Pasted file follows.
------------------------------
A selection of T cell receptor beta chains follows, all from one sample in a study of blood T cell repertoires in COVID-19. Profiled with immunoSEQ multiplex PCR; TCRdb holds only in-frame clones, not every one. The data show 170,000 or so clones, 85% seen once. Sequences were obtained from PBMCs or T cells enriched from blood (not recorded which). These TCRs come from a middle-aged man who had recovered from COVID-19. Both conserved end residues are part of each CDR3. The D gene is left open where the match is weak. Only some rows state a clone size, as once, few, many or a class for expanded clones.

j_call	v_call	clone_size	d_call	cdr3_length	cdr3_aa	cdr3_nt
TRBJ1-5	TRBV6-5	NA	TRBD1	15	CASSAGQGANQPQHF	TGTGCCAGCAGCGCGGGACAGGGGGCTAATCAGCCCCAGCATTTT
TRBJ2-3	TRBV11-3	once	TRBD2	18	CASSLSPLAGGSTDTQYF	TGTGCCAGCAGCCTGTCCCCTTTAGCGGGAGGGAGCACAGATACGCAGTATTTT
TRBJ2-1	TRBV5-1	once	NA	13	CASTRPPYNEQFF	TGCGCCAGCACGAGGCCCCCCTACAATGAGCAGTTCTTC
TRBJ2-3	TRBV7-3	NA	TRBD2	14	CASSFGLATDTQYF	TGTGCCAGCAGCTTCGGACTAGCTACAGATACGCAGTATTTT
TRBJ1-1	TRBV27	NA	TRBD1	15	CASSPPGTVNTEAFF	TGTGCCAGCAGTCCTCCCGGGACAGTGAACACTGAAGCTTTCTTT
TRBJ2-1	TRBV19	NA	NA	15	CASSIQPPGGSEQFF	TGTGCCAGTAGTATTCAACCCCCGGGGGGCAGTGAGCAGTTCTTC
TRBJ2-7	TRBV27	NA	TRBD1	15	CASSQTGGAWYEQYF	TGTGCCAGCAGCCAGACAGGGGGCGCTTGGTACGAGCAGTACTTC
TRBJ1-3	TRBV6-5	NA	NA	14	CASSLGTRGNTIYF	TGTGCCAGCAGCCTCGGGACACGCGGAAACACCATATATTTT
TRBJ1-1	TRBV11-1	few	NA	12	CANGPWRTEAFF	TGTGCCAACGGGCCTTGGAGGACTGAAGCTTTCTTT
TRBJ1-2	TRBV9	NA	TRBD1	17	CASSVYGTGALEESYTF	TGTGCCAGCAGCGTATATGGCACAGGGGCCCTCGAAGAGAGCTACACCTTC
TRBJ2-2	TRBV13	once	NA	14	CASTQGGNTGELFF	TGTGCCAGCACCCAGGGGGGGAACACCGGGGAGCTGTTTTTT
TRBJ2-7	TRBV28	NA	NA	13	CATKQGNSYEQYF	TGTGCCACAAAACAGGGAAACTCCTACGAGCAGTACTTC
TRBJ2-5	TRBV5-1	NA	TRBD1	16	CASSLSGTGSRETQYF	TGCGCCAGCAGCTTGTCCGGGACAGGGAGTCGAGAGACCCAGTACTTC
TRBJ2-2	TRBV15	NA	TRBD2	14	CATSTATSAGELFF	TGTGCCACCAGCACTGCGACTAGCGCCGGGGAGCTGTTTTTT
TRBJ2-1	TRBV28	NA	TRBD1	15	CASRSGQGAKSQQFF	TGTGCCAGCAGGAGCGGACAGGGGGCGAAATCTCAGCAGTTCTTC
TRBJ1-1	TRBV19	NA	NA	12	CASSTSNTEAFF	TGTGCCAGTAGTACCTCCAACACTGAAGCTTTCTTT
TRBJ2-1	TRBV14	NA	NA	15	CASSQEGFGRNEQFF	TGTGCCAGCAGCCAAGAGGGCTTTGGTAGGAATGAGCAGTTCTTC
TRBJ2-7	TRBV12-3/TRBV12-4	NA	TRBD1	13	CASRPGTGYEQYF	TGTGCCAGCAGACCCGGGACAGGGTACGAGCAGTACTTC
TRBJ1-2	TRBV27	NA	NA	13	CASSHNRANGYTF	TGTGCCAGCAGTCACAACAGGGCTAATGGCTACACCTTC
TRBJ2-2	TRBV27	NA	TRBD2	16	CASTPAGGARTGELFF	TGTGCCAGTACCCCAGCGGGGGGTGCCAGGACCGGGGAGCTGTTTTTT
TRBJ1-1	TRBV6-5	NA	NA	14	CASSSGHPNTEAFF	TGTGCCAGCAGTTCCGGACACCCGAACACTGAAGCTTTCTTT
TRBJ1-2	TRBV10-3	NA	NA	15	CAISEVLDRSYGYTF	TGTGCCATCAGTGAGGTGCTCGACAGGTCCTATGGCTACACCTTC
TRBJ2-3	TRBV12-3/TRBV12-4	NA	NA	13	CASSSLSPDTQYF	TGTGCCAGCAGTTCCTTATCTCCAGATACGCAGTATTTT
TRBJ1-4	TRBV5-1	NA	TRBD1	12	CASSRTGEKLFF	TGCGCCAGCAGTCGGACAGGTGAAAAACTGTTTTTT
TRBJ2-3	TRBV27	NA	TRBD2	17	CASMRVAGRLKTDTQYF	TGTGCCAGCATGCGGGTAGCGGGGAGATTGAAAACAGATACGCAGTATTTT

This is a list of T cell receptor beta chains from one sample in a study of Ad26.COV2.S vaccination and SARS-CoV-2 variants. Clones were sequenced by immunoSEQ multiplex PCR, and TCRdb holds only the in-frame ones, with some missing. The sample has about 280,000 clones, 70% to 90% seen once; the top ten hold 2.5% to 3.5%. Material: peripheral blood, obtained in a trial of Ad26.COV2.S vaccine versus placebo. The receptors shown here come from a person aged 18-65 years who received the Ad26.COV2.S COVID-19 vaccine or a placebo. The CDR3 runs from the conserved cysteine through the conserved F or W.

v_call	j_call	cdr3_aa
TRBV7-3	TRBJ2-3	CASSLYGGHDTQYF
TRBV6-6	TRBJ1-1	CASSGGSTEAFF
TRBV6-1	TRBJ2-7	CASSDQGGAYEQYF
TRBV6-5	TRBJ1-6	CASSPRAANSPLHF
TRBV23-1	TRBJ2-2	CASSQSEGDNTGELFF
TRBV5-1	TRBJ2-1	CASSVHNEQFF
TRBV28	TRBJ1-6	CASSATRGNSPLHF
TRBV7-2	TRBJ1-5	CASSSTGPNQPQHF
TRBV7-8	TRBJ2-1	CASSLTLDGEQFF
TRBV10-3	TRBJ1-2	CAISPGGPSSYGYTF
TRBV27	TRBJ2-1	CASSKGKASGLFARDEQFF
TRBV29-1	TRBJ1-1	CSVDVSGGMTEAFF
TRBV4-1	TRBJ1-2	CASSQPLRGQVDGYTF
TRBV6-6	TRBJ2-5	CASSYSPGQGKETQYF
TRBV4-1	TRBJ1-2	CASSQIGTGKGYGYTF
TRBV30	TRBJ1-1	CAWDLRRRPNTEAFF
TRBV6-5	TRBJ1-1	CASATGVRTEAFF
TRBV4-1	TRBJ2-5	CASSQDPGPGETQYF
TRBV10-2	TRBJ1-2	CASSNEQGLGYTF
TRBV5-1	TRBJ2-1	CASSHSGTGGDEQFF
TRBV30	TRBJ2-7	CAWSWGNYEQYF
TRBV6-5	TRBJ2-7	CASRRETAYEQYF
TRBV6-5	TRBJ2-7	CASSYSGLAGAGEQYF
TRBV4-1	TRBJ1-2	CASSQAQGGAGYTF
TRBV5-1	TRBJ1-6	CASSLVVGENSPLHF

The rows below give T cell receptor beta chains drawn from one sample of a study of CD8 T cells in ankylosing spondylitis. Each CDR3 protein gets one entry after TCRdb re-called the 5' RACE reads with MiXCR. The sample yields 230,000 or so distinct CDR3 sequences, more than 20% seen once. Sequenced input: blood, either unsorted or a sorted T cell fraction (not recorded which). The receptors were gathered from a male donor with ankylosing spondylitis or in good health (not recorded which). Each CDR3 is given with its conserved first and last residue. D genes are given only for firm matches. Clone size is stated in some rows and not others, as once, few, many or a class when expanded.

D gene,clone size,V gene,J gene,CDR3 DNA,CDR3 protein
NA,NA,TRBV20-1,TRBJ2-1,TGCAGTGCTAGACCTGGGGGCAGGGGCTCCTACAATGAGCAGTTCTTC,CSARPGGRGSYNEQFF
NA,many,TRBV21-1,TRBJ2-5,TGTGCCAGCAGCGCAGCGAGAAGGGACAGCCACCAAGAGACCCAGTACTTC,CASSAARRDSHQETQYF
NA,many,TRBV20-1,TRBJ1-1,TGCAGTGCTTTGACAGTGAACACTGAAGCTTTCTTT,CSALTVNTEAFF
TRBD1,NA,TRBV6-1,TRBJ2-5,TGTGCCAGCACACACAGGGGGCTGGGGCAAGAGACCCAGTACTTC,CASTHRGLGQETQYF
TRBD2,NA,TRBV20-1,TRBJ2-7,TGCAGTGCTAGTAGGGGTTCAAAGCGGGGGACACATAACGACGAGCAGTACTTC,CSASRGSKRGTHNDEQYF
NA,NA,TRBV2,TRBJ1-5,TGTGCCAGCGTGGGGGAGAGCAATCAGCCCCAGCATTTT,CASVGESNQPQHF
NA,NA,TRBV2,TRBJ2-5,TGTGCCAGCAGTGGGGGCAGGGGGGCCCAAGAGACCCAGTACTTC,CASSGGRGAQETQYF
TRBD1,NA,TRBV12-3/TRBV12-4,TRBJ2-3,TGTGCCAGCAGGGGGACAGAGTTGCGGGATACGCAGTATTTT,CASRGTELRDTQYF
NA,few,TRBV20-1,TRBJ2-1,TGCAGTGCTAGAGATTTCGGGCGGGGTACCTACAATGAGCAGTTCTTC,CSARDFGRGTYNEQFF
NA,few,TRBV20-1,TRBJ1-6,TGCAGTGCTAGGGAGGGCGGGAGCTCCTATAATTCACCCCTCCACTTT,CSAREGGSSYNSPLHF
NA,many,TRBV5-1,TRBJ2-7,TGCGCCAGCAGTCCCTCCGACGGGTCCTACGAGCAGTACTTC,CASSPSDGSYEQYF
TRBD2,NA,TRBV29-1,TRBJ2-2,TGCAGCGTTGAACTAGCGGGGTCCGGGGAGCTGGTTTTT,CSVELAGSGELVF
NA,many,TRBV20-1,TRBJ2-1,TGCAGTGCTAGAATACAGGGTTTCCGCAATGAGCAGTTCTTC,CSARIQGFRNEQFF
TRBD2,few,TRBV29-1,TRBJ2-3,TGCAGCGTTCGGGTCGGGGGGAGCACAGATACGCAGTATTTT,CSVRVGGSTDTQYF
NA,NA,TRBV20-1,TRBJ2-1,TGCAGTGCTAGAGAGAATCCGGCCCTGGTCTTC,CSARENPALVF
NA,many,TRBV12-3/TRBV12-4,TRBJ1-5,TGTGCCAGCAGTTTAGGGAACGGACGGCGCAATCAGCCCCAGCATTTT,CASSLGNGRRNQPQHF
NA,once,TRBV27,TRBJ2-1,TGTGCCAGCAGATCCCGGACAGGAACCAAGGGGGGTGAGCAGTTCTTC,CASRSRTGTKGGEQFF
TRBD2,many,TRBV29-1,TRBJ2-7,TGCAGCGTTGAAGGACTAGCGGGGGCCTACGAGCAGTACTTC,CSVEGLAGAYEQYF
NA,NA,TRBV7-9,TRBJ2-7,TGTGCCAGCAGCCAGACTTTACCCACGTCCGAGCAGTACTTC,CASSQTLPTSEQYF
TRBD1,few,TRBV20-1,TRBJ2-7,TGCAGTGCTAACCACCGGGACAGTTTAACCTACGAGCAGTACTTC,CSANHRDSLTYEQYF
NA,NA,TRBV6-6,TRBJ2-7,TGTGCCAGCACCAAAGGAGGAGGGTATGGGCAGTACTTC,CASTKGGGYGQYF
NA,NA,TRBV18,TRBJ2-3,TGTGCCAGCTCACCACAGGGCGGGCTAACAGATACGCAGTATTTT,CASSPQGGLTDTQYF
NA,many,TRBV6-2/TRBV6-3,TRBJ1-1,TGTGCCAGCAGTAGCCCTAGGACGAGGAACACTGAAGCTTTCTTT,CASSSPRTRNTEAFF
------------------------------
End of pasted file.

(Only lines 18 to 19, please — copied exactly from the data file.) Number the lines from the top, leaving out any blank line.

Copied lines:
TRBJ1-1	TRBV19	NA	NA	12	CASSTSNTEAFF	TGTGCCAGTAGTACCTCCAACACTGAAGCTTTCTTT
TRBJ2-1	TRBV14	NA	NA	15	CASSQEGFGRNEQFF	TGTGCCAGCAGCCAAGAGGGCTTTGGTAGGAATGAGCAGTTCTTC